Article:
Much A Do About Tofu

I ‘borrow’ the title of this post from an article which I read sometimes ago somewhere in a magazine or newspaper but unfortunately I forgot where exactly I read it. I use this title because firstly, it reminds me of the title of one of Shakespeare’s plays ‘Much A Do About Nothing’. Secondly, I agree with this title, yes there is much a do about tofu.

One of famous Indonesian dishes made of tofu is ‘Tahu Gejrot’. It is known as one of the native dishes from Cirebon pronounced “Cheerebon”. The city is in the North Coast of Java Island, close to the border of West Java and Central Java. Because of this, Cirebonese have their own dialects, bearing elements of Sundanese and Javanese.

A few months ago, I and my colleagues got the opportunity to visit Cirebon for a business trip. One of the good things about business trip to other cities and other countries is the opportunity to taste the famous local foods. Cirebon is well known for its local foods, such as nasi lengko (rice mixed with bean sprouts, fried tofu and fermented soybean cake or tempeh), nasi jamblang (rice of various side dishes), empal gentong (a kind of curry), tahu gejrot (fried tofu with sweet sour topping), tahu tek-tek (fried tofu topped with peanut sauce and mixed with vegetables) and many more. So we made plan that we had to find the time in between our busy works to taste different Cirebon dishes.

When we arrived in Cirebon on the first day, it was just the right time for lunch. We chose to try empal gentong for our lunch. Everything went well.

empal gentong

For dinner, we went to an eating place famous for its sea food. Not as good as we expected but everything went well.

The next day, early in the morning we left the hotel and went to the best place of nasi jamblang for our breakfast and we ate to our hearts’ content. With full stomach and happy heart we worked hard that day.


nasi jamblang

We had to finish all the work before the end of the day so it meant we had no time to go out for lunch. And now, what? we still wanted to try the famous tahu gejrot (literally means smashed tofu). So we asked the favor of the local people who helped us with the work to buy and bring it to our place. Finally, we had our ‘Smashed Tofu’ which we ate while we were finishing our work. Everything went well until one or so hour later. I started to feel something wrong with my stomach so I went back and forth to the toilet. Around 30 minutes later, one of my colleagues also experienced the same thing then followed by another and another. Ooooops, it seemed that we all got food poisoning from the tahu gejrot (note: it could be that they bought it from the street hawker- the tofu could get contaminated by germs from the dirt etc).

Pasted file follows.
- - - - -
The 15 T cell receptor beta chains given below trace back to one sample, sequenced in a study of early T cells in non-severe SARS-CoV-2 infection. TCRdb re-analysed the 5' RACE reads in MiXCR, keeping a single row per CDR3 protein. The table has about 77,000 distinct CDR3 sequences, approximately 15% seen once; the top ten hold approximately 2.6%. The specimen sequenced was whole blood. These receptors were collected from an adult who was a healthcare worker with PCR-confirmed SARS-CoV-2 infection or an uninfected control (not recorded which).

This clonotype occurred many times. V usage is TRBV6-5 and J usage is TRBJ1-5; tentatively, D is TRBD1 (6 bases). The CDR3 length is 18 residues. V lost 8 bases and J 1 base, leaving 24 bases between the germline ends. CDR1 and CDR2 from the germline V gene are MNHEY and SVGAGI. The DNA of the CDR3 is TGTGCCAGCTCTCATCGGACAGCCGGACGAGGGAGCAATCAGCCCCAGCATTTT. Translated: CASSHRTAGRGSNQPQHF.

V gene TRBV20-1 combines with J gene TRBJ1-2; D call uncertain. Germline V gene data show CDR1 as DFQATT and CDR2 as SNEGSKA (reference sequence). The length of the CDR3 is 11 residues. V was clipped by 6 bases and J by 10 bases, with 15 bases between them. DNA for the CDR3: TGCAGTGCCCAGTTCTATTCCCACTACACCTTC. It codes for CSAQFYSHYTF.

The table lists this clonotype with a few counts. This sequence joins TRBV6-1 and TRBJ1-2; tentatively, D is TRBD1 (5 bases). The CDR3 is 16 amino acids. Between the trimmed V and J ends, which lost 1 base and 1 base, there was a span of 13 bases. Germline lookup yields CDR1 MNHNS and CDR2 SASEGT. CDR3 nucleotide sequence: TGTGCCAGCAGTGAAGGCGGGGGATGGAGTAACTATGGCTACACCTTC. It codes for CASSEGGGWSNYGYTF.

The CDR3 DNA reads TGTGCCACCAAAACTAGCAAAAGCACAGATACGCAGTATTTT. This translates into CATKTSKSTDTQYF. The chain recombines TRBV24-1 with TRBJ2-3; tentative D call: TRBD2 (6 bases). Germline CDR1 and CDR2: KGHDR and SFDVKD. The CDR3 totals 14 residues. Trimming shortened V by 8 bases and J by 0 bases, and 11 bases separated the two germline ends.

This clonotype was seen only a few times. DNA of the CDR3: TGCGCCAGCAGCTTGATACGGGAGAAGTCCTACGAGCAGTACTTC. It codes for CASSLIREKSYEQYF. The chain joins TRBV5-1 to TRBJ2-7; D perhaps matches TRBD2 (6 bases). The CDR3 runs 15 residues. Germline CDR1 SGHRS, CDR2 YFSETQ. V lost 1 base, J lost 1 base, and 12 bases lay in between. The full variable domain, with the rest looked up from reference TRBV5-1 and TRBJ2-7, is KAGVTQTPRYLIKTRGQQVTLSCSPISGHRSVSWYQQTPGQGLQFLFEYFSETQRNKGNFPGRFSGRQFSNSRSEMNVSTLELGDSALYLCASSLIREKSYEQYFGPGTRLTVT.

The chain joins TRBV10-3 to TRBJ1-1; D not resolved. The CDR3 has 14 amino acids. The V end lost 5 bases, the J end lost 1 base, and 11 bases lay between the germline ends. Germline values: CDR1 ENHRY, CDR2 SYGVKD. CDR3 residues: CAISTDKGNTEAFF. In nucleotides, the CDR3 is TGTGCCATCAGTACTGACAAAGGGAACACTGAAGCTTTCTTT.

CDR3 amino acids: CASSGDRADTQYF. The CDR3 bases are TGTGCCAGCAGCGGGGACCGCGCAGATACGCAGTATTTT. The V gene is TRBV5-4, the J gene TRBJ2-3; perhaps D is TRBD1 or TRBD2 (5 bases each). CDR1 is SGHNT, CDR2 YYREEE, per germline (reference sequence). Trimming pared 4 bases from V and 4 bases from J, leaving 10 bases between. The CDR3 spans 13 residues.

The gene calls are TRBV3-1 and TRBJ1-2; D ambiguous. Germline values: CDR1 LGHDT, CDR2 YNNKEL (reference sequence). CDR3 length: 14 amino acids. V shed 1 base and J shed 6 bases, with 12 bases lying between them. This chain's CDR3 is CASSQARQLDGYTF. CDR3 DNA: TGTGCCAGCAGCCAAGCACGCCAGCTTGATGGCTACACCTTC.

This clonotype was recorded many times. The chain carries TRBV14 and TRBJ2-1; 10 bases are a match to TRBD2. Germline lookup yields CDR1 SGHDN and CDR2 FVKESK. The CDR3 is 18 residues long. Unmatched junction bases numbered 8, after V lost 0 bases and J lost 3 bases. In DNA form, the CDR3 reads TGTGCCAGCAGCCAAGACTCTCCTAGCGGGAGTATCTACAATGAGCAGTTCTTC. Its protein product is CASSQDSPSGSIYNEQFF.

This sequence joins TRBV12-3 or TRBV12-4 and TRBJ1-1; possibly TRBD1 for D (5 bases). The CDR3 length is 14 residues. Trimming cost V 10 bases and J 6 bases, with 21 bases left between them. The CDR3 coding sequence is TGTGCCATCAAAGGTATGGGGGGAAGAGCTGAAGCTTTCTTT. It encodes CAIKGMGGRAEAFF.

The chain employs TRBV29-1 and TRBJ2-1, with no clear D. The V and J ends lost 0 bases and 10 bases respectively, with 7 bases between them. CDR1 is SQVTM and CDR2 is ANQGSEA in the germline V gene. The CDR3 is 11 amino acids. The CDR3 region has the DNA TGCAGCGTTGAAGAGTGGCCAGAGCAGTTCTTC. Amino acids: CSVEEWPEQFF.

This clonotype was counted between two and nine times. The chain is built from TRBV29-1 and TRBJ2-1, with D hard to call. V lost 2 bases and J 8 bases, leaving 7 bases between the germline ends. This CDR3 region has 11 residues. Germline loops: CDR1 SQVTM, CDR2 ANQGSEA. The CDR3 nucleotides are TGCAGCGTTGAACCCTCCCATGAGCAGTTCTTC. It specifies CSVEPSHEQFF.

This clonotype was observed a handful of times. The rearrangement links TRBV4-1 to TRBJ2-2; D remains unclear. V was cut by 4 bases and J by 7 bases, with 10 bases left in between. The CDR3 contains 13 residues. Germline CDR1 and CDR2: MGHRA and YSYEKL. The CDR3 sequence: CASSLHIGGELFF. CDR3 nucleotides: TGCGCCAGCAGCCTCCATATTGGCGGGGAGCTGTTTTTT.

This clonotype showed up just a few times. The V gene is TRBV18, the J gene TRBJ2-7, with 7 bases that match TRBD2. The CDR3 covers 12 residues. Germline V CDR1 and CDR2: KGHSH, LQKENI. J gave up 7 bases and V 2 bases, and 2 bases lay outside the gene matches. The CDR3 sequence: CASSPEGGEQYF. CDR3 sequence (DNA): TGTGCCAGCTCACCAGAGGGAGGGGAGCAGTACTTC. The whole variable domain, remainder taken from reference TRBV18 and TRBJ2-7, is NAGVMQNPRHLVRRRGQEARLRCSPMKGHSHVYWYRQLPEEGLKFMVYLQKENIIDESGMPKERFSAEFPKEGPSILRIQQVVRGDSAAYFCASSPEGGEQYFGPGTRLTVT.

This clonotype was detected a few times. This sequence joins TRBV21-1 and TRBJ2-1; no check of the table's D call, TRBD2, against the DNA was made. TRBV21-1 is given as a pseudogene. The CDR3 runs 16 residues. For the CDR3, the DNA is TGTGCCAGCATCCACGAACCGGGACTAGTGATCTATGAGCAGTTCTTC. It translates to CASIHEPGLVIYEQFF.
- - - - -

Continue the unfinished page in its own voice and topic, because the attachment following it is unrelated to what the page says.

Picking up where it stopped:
tukang tahu gejrot baru

Back in Jakarta, I decided to cook Tahu Gejrot. I Google the recipe and found from the one posted by Indonesian Exotic Recipes. I tried it out and the following is my adaptation of the recipe. And I name my version of Tahu Gejrot as Spicy Smashed Tofu

Ingredients:

10 pieces of small Tofu (use the hard tofu or tahu pong for Indonesia)
Vegetable oil to fry the tofu
10 shallots, thinly sliced and fried until golden brown

Ingredients for the sauce
5 bird’s eye chilies, chopped
3 shallots, chopped
3 cloves of garlic, chopped
2- 3 tablespoons of tamarind paste
25 gram palm sugar, shaved
Pinch of salt
100 ml water

To prepare the Tofu:

  • Heat the oil in a saucepan on medium heat
    Deep fry the tofu in the oil until golden on both sides and set aside
     

To prepare the sauce:

  • Finely pound the chilies, shallots, garlic and salt in a mortar and pestle.
  • Put the mix into a small bowl
  • Add the tamarind juice, palm sugar and water.
  • Stir until mixed well.
  • Put the sauce mix in a clean saucepan.
  • Bring to the boil and turn down heat.

Final touch:

  • Add the fried tofu in the sauce-mix
  • Cut or smash the tofu to let the sauce penetrate the fried tofu.
  • Serve the smashed tofu on a serving plate and garnish with fried shallots.


My family love my home-made Spicy Smashed Tofu and this one is cooked with love and certainly free from germs.

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